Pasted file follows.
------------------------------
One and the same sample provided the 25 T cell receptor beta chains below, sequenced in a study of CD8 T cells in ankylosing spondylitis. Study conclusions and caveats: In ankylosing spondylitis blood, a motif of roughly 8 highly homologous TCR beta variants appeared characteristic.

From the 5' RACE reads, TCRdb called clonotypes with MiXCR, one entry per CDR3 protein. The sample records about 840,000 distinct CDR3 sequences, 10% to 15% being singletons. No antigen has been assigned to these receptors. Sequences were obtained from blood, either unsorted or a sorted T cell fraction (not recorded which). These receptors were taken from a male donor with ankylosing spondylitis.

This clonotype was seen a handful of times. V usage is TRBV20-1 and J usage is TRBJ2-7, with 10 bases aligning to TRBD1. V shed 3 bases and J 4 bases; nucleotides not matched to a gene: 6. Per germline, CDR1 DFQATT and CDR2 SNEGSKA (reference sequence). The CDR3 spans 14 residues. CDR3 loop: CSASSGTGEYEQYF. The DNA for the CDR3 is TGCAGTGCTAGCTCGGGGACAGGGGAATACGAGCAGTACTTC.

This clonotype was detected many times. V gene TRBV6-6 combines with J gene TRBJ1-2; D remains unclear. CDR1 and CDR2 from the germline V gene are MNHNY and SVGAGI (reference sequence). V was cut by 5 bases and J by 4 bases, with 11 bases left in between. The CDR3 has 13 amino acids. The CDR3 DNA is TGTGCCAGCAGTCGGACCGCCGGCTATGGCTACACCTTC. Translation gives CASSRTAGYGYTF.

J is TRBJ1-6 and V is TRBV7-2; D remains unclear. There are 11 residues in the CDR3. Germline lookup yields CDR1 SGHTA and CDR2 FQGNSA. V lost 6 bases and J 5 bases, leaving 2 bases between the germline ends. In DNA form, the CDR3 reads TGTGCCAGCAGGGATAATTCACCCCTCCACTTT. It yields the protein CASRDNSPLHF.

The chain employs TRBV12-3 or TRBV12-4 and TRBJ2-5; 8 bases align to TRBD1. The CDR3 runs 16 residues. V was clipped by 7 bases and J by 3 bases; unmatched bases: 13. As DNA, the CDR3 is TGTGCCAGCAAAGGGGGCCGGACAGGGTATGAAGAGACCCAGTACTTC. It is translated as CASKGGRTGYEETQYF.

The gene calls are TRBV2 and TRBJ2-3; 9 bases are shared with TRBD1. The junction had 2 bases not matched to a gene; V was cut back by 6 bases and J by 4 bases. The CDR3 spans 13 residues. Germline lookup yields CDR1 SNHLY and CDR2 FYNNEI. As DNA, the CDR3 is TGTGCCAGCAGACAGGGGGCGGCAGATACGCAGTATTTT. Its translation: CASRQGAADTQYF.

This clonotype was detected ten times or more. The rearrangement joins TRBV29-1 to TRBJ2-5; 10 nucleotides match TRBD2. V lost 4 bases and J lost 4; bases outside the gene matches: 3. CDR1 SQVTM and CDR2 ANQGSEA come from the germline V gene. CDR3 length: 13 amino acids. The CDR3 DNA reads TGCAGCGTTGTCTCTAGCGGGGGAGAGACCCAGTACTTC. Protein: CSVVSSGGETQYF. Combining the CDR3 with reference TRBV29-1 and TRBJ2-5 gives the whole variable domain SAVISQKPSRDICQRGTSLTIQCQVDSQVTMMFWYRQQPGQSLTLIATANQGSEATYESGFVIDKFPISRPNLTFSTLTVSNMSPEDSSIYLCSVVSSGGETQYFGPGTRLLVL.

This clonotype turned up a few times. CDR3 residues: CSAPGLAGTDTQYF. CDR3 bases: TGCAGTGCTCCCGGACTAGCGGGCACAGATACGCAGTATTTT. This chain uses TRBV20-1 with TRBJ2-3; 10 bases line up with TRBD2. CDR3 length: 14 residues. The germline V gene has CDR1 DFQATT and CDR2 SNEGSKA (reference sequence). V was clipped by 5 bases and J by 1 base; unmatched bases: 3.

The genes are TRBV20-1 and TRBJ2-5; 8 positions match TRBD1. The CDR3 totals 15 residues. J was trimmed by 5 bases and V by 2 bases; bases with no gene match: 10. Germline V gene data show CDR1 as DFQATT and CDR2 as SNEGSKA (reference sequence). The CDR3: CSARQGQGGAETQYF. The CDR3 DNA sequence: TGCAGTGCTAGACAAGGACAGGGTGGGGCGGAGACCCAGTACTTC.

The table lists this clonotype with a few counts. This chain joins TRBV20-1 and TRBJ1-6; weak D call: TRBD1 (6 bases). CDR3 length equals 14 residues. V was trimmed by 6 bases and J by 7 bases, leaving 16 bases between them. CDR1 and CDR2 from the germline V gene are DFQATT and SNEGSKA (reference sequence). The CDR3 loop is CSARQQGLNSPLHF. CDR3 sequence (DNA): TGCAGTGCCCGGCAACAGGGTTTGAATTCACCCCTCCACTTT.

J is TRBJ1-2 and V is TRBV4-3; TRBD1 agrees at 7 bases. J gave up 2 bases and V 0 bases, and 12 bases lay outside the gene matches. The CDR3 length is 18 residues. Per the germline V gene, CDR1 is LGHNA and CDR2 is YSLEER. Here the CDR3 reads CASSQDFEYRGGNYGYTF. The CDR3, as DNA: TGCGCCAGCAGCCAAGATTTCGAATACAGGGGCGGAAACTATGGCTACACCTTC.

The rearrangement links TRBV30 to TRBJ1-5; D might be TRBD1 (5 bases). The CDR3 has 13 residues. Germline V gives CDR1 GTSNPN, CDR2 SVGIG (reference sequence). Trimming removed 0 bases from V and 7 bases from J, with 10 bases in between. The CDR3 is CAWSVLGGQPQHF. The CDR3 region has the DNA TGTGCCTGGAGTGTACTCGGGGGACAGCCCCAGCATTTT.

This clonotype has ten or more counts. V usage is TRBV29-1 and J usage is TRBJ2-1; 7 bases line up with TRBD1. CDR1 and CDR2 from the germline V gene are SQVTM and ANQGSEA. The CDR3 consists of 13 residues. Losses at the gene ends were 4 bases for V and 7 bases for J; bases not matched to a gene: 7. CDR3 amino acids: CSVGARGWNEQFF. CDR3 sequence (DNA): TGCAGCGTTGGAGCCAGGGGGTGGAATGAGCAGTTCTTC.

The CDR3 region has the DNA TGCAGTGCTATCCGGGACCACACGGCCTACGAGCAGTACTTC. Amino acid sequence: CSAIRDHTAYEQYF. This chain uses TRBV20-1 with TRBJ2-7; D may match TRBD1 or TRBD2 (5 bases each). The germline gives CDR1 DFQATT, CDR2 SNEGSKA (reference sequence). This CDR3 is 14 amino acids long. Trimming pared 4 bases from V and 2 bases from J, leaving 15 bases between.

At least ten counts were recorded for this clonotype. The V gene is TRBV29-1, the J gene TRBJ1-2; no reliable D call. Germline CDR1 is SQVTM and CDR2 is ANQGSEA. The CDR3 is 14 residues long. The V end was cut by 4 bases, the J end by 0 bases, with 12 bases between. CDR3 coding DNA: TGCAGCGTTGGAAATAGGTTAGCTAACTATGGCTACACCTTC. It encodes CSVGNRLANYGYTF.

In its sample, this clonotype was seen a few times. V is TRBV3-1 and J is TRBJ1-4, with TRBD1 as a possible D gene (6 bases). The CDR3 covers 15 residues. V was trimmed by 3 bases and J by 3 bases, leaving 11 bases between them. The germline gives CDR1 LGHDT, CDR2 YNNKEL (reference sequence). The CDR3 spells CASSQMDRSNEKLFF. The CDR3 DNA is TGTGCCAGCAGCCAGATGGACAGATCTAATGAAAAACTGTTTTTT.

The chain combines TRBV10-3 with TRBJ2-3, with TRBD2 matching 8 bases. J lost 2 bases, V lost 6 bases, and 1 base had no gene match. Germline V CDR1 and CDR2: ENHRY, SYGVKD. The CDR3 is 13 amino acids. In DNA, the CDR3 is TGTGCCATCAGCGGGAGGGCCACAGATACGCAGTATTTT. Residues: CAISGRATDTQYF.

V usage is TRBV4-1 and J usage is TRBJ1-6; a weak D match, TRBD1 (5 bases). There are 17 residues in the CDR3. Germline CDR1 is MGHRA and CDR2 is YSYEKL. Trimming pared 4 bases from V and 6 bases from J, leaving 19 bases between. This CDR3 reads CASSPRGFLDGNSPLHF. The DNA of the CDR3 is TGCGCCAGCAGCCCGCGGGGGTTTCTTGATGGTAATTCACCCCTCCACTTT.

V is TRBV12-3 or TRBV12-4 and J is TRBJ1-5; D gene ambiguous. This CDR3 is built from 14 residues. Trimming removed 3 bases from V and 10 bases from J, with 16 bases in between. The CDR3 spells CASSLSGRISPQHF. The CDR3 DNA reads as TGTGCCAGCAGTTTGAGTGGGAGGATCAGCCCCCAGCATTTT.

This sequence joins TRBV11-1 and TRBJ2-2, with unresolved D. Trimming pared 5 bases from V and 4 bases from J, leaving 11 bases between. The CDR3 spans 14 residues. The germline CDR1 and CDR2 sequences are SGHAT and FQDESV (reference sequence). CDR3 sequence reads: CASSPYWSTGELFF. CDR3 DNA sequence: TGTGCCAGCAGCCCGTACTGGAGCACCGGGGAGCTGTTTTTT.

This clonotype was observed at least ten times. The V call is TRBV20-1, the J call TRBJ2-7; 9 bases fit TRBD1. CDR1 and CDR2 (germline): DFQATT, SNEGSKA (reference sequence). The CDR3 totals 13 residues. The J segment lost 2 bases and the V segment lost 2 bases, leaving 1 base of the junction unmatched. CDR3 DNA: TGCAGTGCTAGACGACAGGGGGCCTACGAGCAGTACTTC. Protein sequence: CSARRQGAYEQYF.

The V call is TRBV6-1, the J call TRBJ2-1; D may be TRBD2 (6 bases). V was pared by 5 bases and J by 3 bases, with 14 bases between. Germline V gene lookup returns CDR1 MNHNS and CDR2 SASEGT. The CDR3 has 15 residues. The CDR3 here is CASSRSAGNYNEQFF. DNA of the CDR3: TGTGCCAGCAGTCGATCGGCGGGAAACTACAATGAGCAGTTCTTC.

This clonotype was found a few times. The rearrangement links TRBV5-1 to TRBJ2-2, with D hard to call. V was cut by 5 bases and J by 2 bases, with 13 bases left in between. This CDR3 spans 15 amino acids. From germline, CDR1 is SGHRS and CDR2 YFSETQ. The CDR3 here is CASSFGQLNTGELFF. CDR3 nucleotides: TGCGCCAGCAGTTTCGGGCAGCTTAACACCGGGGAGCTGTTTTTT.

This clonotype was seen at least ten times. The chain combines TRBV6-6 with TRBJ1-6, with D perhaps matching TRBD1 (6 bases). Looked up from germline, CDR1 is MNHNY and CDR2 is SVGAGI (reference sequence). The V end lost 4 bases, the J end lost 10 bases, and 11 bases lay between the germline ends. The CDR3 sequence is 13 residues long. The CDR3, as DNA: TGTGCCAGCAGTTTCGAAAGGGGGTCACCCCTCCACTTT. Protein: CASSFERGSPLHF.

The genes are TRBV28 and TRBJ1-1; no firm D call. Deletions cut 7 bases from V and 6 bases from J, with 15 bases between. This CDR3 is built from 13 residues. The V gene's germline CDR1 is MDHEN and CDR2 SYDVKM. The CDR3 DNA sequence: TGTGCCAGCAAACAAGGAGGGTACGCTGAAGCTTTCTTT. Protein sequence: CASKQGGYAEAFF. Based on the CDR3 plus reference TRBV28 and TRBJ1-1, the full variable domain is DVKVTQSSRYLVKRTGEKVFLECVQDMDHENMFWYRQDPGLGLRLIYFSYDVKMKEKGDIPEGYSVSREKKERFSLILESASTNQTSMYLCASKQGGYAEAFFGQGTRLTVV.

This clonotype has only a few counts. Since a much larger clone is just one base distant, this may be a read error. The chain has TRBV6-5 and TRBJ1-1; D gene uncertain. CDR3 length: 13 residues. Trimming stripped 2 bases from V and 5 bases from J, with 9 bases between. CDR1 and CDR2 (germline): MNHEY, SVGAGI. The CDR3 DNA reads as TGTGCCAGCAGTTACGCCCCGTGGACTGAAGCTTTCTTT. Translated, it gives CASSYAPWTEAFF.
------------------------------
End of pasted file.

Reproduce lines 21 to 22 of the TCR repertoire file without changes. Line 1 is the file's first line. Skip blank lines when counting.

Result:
This sequence joins TRBV11-1 and TRBJ2-2, with unresolved D. Trimming pared 5 bases from V and 4 bases from J, leaving 11 bases between. The CDR3 spans 14 residues. The germline CDR1 and CDR2 sequences are SGHAT and FQDESV (reference sequence). CDR3 sequence reads: CASSPYWSTGELFF. CDR3 DNA sequence: TGTGCCAGCAGCCCGTACTGGAGCACCGGGGAGCTGTTTTTT.

This clonotype was observed at least ten times. The V call is TRBV20-1, the J call TRBJ2-7; 9 bases fit TRBD1. CDR1 and CDR2 (germline): DFQATT, SNEGSKA (reference sequence). The CDR3 totals 13 residues. The J segment lost 2 bases and the V segment lost 2 bases, leaving 1 base of the junction unmatched. CDR3 DNA: TGCAGTGCTAGACGACAGGGGGCCTACGAGCAGTACTTC. Protein sequence: CSARRQGAYEQYF.